1862 in the East: 150 Years Later…

Sketch from Battle of Malvern Hill, July 1862

In 1862, the American Civil War entered its second year, and the conflict went into full swing. In both theaters of the war, Confederate and Union forces would struggle in some of the bloodiest fighting of the war. By the end of the year, two things would be made clear to all who were involved. First, the war was not going to be a short one. For either side to win, a long and bloody struggle was necessary, and countless lives would be lost in achieving success. Secondly, the weaponry being used was far more advanced than that used in previous conflicts. Rifled Muskets, pistols and artillery all had a more effective range than before. However, the tactics being used were still those familiar to the likes of Washington, Napoleon and Wellington, meaning that casualties would be much higher than any previous war in American military history.

In the eastern theater of the war, Union forces faced formidable odds despite heavily outnumbering their enemy. Union General George B. McClellan had successfully organized the Army of the Potomac into a major fighting force, but was slow to put them onto the field of battle. When he finally did, his penchant for moving slowly proved to be a detrimental to the army. The infamous Peninsula campaign got bogged down in front of the Confederate defenses at Yorktown, Virginia in April of 1862. Although he heavily outnumbered his opponent’s forces, McClellan always feared the opposite. When the army finally moved, he realized he had been duped by the enemy into thinking they had more troops and artillery than they actually had. McClellan began to move the army closer and closer toward Richmond, fighting battles at Williamsburg, Eltham’s Landing, Drewry’s Bluff, Hanover Courthouse and Seven Pines.

It was at Seven Pines on May 31st that the commander of the Confederate Army of Northern Virginia, Joseph E. Johnston, was severely wounded. In his place, Jefferson Davis chose his military adviser, General Robert E. Lee, to take over command of the army. Johnston would later comment that his being wounded was the best thing that could happen for the army. Lee wasted no time preparing for the defense of Richmond. But knowing that McClellan was slow to act, and very cautious, Lee chose to move on the offensive. Calling on the forces of Confederate General Thomas Jonathan “Stonewall” Jackson, whose force of fewer than 18,000 men had successfully driven a large Union army out of the Shenandoah Valley, to come to Richmond, Lee consolidated his army, and prepared to attack the enemy. In what became known as the Seven Days’ Battles, Lee would drive his men into several battles between June 25th and July 1st. Although only successful at one of these battles (Gaines’s Mill on June 27th), the offensive strategy worked, and successfully drove McClellan off the Peninsula.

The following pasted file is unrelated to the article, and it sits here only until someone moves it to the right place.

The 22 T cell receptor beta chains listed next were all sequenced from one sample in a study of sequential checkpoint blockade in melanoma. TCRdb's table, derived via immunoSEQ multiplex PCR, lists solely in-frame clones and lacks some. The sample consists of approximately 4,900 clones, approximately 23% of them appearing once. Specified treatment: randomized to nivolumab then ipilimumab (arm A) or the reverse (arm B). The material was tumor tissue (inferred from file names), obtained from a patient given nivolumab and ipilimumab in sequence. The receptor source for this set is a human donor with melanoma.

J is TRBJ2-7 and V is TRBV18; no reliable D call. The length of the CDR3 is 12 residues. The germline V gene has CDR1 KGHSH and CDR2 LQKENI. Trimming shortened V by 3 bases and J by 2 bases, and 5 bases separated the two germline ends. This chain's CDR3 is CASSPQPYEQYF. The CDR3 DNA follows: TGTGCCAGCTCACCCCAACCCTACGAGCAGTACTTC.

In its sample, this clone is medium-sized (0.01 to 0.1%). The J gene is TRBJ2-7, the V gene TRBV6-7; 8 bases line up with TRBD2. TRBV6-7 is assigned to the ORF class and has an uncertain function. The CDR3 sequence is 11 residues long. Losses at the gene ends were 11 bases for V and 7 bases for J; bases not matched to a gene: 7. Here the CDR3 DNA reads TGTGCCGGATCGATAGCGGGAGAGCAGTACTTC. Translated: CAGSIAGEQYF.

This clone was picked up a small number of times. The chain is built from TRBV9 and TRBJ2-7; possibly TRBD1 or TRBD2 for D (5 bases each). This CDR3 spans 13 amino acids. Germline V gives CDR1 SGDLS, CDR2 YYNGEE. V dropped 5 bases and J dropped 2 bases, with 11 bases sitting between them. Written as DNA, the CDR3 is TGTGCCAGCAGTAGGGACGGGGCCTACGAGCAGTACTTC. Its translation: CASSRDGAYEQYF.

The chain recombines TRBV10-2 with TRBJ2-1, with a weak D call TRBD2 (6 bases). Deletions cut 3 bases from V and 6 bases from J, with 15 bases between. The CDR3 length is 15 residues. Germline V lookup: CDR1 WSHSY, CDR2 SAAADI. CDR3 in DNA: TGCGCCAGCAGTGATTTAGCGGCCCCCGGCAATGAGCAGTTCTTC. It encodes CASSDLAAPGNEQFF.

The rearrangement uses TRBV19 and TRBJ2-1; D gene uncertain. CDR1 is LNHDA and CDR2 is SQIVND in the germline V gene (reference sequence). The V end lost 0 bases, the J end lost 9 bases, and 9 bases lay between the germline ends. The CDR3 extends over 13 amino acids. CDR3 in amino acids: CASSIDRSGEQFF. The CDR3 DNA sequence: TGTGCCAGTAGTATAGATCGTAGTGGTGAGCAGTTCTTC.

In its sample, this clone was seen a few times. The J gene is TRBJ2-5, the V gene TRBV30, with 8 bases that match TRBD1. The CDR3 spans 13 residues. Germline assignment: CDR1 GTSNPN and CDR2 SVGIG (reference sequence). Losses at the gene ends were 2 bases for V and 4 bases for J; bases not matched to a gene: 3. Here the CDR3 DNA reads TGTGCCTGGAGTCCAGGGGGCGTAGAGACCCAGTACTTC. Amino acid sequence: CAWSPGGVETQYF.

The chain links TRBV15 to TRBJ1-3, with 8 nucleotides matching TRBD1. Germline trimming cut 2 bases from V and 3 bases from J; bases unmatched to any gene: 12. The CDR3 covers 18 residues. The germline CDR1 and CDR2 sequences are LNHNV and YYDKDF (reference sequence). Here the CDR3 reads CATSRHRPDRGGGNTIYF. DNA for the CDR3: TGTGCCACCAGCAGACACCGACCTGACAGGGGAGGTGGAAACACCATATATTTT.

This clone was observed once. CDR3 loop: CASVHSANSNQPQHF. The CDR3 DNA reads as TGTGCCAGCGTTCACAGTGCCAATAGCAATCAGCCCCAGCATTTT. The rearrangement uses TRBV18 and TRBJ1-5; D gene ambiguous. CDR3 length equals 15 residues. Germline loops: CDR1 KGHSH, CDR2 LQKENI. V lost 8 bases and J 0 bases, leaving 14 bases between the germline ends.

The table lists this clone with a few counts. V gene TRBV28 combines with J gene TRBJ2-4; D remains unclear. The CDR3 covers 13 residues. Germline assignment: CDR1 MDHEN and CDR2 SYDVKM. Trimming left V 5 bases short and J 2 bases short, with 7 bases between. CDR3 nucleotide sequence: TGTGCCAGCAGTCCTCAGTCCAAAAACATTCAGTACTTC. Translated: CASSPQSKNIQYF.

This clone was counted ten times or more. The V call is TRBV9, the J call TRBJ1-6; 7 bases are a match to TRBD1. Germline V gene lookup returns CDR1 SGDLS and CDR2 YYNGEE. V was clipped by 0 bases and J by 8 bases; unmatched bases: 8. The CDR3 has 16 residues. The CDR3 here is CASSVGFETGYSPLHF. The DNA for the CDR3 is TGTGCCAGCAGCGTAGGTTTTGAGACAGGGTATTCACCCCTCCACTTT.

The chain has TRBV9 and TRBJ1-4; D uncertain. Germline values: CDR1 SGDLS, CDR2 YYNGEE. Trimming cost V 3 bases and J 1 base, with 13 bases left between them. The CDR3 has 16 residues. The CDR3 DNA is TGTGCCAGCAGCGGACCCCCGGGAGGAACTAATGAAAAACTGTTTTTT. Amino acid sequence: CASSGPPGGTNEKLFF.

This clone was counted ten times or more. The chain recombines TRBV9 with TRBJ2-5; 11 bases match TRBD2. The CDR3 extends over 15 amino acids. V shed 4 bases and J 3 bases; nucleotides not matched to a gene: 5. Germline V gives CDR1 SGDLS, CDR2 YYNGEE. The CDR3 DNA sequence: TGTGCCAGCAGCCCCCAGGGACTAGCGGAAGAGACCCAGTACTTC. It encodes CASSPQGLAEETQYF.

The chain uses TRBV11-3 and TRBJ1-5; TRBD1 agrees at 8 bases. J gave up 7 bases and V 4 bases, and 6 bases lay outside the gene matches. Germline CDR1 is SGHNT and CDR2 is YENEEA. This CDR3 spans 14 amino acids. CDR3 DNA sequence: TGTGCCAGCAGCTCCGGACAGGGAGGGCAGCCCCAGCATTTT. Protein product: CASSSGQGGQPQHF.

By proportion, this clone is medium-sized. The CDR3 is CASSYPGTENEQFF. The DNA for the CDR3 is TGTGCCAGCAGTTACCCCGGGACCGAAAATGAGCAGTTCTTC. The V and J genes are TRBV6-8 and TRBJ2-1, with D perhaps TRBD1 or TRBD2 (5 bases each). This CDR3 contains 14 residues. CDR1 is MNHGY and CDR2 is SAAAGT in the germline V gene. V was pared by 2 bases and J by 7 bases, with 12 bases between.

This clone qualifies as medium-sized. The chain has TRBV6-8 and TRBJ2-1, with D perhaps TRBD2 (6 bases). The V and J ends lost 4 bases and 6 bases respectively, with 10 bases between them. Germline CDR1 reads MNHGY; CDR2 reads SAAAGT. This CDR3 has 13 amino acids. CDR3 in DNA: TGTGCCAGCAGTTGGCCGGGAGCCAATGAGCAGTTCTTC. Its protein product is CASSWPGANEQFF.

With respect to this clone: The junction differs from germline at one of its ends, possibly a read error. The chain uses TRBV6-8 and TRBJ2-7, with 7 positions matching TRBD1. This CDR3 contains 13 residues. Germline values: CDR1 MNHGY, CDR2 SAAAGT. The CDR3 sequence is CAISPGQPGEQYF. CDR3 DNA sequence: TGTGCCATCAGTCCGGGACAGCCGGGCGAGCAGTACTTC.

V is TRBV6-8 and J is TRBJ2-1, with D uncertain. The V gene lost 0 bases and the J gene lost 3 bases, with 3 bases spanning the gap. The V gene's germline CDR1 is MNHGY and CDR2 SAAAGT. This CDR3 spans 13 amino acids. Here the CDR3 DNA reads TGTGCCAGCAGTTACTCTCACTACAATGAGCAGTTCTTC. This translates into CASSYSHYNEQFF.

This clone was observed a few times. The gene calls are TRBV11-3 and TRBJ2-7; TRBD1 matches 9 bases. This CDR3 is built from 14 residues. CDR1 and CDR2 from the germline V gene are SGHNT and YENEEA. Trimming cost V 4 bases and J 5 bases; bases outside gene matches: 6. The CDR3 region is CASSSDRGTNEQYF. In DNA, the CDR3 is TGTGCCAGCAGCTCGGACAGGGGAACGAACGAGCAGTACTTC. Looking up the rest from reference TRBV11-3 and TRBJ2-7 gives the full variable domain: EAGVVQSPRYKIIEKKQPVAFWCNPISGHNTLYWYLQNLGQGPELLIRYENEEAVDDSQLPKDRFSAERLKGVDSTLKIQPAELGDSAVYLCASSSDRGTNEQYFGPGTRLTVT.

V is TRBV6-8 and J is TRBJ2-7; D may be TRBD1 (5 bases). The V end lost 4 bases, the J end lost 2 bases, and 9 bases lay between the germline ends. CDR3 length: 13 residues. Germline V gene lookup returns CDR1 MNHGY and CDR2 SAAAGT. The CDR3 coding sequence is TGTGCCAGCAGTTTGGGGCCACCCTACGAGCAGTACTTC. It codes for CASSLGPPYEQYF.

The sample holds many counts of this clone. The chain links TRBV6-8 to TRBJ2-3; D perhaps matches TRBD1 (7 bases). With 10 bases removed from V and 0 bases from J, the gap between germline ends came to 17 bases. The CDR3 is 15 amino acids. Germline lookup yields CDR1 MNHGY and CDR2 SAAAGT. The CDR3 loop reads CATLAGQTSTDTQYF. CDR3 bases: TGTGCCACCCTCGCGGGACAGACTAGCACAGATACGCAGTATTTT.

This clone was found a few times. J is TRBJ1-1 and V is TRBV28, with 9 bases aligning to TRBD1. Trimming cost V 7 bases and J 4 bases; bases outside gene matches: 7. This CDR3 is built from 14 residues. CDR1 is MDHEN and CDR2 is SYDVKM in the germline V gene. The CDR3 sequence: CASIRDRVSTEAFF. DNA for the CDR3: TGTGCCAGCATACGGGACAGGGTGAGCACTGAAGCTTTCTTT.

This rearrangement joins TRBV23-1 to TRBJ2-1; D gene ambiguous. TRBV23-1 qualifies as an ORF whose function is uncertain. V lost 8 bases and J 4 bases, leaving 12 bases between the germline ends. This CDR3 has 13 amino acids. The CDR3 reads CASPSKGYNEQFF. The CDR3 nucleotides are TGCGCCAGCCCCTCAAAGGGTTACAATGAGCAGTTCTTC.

Following this defeat, Union President Abraham Lincoln gave command of the army to General John Pope. Pope proved to also be a failure in commanding an army. On August 29th-30th, his men were defeated at the Battle of Second Manassas. Following this battle, Virginia was briefly free of Federal troops, and Lee chose to move his army into Maryland, hoping to secure a major victory that could help to end the war, and gain the Confederacy some legitimacy in Europe. On September 4th, his men began crossing the Potomac River. Jackson’s Corps was sent to take care of the Federal garrison at Harper’s Ferry, while the rest of the army moved along the South Mountain range.